Book Review: Snow Crash

Last week I finished reading Snow Crash by Neal Stephenson.  I heard of it on The Command Line podcast as a novel that would be interesting to programmers.

I’ve got to say I’m somewhat disappointed.  While the last 100 pages or so flowed along nicely, getting to that point was slow going for me.  I nearly gave up before getting to that point.  I’m glad I didn’t, because the novel as a whole was worth it.

The story centers around Hiro, a hacker, now delivering pizza for the mob, who had a hand in creating the Metaverse, the matrix before there was a Matrix movie.  He gets pulled into a power struggle against a weapon that affects the innermost wirings of our brains, especially programmers.  A mind virus if you will.

There’s a lot of ancient history delvings and biblical stuff, which seemed quite tedious for me to dig through.  In the end, it all clicked for me, but I can’t say I enjoyed getting there.

I also didn’t enjoy or find very believable the future that was outlined.  The US government has nearly dissolved and everything is franchised.  The book was written in the early 90’s, and doesn’t take place all that far into the future, so it was just a little hard of me to suspend my disbelief that things could ever approach that.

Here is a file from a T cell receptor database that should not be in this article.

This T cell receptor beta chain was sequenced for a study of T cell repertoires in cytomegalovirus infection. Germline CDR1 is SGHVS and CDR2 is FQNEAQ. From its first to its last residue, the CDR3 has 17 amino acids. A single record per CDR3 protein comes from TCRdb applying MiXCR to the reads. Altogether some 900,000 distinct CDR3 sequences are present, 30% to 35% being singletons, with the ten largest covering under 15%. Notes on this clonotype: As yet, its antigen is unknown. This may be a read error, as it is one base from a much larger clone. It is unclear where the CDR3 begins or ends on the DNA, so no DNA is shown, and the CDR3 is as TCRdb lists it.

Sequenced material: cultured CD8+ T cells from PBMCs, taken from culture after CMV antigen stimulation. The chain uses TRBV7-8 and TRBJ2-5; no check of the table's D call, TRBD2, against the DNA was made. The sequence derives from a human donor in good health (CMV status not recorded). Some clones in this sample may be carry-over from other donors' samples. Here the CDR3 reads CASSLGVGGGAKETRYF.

The Metaverse was cool.  Of course I’m a sucker for most things cyberspace related.  It would be pretty awesome to have a program capable of the interaction that the Librarian program was.  It was basically a data analysis program that appeared as a librarian that you could just ask questions to and request hypothesis about more direct topics.  Will we ever get there, I don’t know.  But data mining is an interesting topic.

I give Snow Crash a thumb up.  I’m glad I read it.  I’d compare my problem getting through it to a Tom Clancy book.  I always found the first part of Clancy books slow going and then it was a fun roller-coaster down to the end.

I had actually heard of (and was probably more interested in) Stephenson’s Cryptonomicon but had gathered that Snow Crash would be an easier introduction to Stephenson.  I still plan on reading it, but it’s on the pile for now.  I’ve got some tech books I need to get through.

One other note.  Stephenson has a unique writing style.  I don’t know if all his books are that way or just this one.  I guess I would call it somewhat disjointed.


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